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TFTF Curriculum Dive

Our TFTF mentors have really enjoyed settling into schools, getting to know the students that they will be working with and meeting other key members of staff. This has helped them to incorporate themselves fully into the school environment, thus enhancing their understanding of their school ethos, values and how to navigate the kettle!


With mentor-mentee relationships being crucial for the success of the provision, the first five sessions of the TFTF curriculum are designed to help our mentors get to know students, set clear goals, establish expectations, and build a rapport from the first day. During the first week, TFTF mentors deliver 'About Me', a session which involves sharing stories, experiences, and barriers that they have overcome in their lives. This helps to build a positive rapport and establish clear boundaries and expectations which lay the foundation for a successful intervention.


The second session gives students a chance to open up about their own experiences, such as what drives them to succeed, what their goals are, and what barriers to learning they might face. Our mentors guide students to set personal goals and targets for the academic year, which they support students to achieve throughout the year, using the TFTF Impact Portal to monitor progress (The TFTF Impact Portal)


An expectation of a TFTF mentoring session is respectful communication therefore during the third week, we explore the importance of communication and how different people in our lives communicate. A range of games and group discussions are used to engage students and challenge their thinking on how they can adapt their own communication style to build better relationships. Evaluation of learning and a clear link to in school behaviour is achieved in a plenary activity, where students are able to reflect on their communications style in the school environment.


The fourth session in the introductory curriculum focuses on Respect, where the learning outcome is students developing an understanding of the meaning of respect and how respect can be shown to different people that they will come in to contact with in life. This session sparks an open dialogue where students work collaboratively to explore how they can be more respectful and learn about the potential consequences of not being respectful towards different people in their lives. A range of whiteboard activities, insightful videos, and independent work is incorporated in session four to support the learning aims and outcomes.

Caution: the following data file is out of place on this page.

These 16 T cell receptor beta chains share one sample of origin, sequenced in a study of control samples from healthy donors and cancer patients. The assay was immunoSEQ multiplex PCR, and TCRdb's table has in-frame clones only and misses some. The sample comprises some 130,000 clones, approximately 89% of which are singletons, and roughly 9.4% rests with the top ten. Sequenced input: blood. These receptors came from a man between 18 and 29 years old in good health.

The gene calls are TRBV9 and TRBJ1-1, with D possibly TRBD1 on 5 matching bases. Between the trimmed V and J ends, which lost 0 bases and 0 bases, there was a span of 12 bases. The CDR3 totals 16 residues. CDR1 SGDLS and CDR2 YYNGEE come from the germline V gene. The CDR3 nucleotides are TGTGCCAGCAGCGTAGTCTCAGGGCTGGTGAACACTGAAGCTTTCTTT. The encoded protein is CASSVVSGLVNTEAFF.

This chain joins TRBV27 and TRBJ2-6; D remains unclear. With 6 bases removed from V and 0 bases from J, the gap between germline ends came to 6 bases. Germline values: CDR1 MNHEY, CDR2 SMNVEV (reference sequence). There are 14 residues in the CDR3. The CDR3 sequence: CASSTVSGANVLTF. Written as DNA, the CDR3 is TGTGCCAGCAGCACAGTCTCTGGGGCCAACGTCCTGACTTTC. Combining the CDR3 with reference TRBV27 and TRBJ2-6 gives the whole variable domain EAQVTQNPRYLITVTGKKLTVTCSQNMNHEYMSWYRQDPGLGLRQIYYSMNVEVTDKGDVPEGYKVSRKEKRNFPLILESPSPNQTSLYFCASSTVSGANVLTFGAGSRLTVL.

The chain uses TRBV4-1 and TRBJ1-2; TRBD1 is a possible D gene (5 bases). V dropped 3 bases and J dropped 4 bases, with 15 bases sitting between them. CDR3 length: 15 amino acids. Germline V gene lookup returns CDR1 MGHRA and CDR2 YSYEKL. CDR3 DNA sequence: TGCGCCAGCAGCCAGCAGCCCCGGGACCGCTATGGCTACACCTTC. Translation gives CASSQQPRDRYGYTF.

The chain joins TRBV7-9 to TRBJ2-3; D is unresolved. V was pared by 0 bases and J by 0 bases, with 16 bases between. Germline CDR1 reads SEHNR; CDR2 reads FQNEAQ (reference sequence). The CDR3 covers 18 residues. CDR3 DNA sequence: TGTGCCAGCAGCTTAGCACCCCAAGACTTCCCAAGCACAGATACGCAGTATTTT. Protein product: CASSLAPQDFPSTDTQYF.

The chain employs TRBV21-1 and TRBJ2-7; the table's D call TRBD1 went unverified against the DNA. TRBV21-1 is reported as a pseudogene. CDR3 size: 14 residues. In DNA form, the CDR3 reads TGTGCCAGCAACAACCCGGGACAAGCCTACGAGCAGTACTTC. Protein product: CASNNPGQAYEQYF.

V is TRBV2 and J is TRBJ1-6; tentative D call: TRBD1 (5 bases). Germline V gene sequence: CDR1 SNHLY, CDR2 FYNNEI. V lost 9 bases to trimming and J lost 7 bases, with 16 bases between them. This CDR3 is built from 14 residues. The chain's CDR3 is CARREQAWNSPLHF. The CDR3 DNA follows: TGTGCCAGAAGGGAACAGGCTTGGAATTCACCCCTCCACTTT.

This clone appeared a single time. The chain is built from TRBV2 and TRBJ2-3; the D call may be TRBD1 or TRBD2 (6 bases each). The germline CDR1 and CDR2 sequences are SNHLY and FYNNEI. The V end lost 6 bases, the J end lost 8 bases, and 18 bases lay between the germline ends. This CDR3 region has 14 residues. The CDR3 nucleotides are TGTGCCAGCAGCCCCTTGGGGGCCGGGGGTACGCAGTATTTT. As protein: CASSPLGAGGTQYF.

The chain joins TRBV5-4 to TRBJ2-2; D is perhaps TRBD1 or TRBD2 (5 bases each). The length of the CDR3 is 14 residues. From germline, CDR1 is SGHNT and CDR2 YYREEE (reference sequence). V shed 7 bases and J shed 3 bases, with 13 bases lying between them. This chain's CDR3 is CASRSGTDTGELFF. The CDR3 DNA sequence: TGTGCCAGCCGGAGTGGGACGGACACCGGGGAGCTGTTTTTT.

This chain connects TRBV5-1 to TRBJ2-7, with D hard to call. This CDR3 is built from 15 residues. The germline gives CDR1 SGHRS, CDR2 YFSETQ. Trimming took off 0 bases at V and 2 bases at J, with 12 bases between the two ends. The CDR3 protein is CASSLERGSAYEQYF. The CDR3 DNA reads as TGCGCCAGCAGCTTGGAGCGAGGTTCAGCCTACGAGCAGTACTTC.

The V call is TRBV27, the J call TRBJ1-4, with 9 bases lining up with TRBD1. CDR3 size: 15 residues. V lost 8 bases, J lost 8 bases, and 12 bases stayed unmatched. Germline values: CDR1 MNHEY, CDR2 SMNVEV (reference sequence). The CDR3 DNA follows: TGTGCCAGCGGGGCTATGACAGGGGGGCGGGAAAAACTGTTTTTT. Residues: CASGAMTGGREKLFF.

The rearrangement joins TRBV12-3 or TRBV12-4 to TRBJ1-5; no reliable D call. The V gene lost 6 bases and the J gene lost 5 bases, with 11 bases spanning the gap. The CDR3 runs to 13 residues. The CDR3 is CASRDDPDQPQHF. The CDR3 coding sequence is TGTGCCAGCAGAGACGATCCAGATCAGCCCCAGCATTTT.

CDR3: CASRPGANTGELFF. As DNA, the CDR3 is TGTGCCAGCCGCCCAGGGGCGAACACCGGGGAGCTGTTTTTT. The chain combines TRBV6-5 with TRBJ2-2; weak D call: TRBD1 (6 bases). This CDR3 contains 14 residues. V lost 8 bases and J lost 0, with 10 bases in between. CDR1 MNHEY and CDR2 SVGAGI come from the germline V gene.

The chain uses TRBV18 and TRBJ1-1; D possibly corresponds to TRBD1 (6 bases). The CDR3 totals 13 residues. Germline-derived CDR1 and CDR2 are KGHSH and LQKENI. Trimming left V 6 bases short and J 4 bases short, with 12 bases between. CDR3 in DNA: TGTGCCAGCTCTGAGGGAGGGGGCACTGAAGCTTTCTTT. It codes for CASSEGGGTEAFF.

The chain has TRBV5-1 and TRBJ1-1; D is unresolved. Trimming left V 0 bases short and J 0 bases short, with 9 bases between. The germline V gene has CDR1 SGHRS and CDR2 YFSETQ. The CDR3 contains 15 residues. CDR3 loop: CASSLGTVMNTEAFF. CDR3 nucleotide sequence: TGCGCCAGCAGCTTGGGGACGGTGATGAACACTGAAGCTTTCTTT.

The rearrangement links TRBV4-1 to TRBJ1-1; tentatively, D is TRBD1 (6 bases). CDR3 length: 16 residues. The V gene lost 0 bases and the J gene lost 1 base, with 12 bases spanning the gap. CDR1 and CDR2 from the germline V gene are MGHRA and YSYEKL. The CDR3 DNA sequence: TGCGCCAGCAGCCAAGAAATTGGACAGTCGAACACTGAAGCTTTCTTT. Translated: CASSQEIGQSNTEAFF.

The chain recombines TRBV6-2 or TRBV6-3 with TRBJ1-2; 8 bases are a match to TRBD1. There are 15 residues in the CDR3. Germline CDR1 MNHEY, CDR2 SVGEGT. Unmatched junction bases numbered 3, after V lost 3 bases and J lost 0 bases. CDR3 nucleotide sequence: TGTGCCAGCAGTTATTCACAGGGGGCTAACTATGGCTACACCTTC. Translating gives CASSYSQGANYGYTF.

The purpose of the fifth session is to identify ways to build resilience to deal constructively with criticism and disrespect. This session explores why resilience is important to students and they are given the opportunity to come up with their own strategies to deal with criticism and overcome difficult situations in a respectful and resilient manner. Our TFTF Mentor, Ryan Hewett - who works with students in the Northamptonshire area recently had a breakthrough moment with students in this session.






When describing the session five, Ryan stated "In this session, a lot of the students got emotional whilst exploring their own attitudes to resilience and creating their own personal strategies It was a huge breakthrough for a group that have been struggling with respect and resilience in the last few weeks. We took part in a group activity where we wrote emotions relating to school on a post it note. Students had three options of how to approach how they were feeling:


1 - Rip it up and put it in the bin these emotions weren’t worth our time anymore


2 - Pass on to the mentor and tutor so they can directly support


3 - Anonymously share on the resilience board (see image below) so we can indirectly support each other as a group and be empowered by realising our emotions ."

This highlights the impact the introductory curriculum has on creating a collaborative and open setting for students who usually struggle with anger and find it difficult to express emotions. This breakthrough session is a great reminder that all pupils have the potential to be empathetic and respectful and with a committed and relatable role model students can break down barriers to learning that are holding them back!

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